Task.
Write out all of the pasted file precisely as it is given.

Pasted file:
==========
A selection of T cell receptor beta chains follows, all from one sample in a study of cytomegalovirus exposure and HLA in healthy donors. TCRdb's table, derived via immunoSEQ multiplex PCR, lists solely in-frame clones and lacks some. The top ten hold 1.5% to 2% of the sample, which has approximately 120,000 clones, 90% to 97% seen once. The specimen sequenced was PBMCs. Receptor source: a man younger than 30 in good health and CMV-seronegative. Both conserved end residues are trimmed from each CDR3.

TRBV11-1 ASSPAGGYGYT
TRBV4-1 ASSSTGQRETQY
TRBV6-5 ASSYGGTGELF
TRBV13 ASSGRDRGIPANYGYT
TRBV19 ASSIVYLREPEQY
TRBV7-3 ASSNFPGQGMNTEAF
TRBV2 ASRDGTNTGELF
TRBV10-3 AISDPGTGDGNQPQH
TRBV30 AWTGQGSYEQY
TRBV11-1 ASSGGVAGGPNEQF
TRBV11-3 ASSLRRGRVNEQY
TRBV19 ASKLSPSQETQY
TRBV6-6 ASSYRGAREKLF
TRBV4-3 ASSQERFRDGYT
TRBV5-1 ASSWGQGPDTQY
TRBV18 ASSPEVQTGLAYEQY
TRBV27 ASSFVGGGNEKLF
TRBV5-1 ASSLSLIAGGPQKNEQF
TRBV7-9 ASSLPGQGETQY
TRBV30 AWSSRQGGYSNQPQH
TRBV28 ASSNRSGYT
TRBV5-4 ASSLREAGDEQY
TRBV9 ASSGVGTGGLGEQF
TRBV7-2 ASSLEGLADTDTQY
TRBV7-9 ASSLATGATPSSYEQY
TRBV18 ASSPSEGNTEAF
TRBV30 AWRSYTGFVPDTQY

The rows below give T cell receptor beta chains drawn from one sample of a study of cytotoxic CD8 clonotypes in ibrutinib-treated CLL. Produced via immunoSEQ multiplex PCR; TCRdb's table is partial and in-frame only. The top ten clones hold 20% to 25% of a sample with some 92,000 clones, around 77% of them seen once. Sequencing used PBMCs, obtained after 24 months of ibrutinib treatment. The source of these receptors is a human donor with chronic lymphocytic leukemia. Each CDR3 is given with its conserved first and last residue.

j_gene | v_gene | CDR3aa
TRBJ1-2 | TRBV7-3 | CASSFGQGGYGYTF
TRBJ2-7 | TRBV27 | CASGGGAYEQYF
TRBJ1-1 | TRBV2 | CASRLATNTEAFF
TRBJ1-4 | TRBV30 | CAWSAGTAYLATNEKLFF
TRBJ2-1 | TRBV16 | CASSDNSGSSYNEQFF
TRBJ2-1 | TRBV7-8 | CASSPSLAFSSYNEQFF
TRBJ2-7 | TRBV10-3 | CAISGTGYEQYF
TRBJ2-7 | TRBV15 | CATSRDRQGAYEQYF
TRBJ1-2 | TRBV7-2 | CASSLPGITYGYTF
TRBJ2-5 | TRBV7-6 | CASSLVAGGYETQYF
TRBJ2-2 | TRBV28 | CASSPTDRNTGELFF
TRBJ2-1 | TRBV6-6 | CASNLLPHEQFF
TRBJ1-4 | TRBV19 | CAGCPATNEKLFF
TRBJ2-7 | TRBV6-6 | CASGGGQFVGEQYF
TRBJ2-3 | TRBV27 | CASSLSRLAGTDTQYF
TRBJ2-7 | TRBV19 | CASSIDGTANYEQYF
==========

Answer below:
A selection of T cell receptor beta chains follows, all from one sample in a study of cytomegalovirus exposure and HLA in healthy donors. TCRdb's table, derived via immunoSEQ multiplex PCR, lists solely in-frame clones and lacks some. The top ten hold 1.5% to 2% of the sample, which has approximately 120,000 clones, 90% to 97% seen once. The specimen sequenced was PBMCs. Receptor source: a man younger than 30 in good health and CMV-seronegative. Both conserved end residues are trimmed from each CDR3.

TRBV11-1 ASSPAGGYGYT
TRBV4-1 ASSSTGQRETQY
TRBV6-5 ASSYGGTGELF
TRBV13 ASSGRDRGIPANYGYT
TRBV19 ASSIVYLREPEQY
TRBV7-3 ASSNFPGQGMNTEAF
TRBV2 ASRDGTNTGELF
TRBV10-3 AISDPGTGDGNQPQH
TRBV30 AWTGQGSYEQY
TRBV11-1 ASSGGVAGGPNEQF
TRBV11-3 ASSLRRGRVNEQY
TRBV19 ASKLSPSQETQY
TRBV6-6 ASSYRGAREKLF
TRBV4-3 ASSQERFRDGYT
TRBV5-1 ASSWGQGPDTQY
TRBV18 ASSPEVQTGLAYEQY
TRBV27 ASSFVGGGNEKLF
TRBV5-1 ASSLSLIAGGPQKNEQF
TRBV7-9 ASSLPGQGETQY
TRBV30 AWSSRQGGYSNQPQH
TRBV28 ASSNRSGYT
TRBV5-4 ASSLREAGDEQY
TRBV9 ASSGVGTGGLGEQF
TRBV7-2 ASSLEGLADTDTQY
TRBV7-9 ASSLATGATPSSYEQY
TRBV18 ASSPSEGNTEAF
TRBV30 AWRSYTGFVPDTQY

The rows below give T cell receptor beta chains drawn from one sample of a study of cytotoxic CD8 clonotypes in ibrutinib-treated CLL. Produced via immunoSEQ multiplex PCR; TCRdb's table is partial and in-frame only. The top ten clones hold 20% to 25% of a sample with some 92,000 clones, around 77% of them seen once. Sequencing used PBMCs, obtained after 24 months of ibrutinib treatment. The source of these receptors is a human donor with chronic lymphocytic leukemia. Each CDR3 is given with its conserved first and last residue.

j_gene | v_gene | CDR3aa
TRBJ1-2 | TRBV7-3 | CASSFGQGGYGYTF
TRBJ2-7 | TRBV27 | CASGGGAYEQYF
TRBJ1-1 | TRBV2 | CASRLATNTEAFF
TRBJ1-4 | TRBV30 | CAWSAGTAYLATNEKLFF
TRBJ2-1 | TRBV16 | CASSDNSGSSYNEQFF
TRBJ2-1 | TRBV7-8 | CASSPSLAFSSYNEQFF
TRBJ2-7 | TRBV10-3 | CAISGTGYEQYF
TRBJ2-7 | TRBV15 | CATSRDRQGAYEQYF
TRBJ1-2 | TRBV7-2 | CASSLPGITYGYTF
TRBJ2-5 | TRBV7-6 | CASSLVAGGYETQYF
TRBJ2-2 | TRBV28 | CASSPTDRNTGELFF
TRBJ2-1 | TRBV6-6 | CASNLLPHEQFF
TRBJ1-4 | TRBV19 | CAGCPATNEKLFF
TRBJ2-7 | TRBV6-6 | CASGGGQFVGEQYF
TRBJ2-3 | TRBV27 | CASSLSRLAGTDTQYF
TRBJ2-7 | TRBV19 | CASSIDGTANYEQYF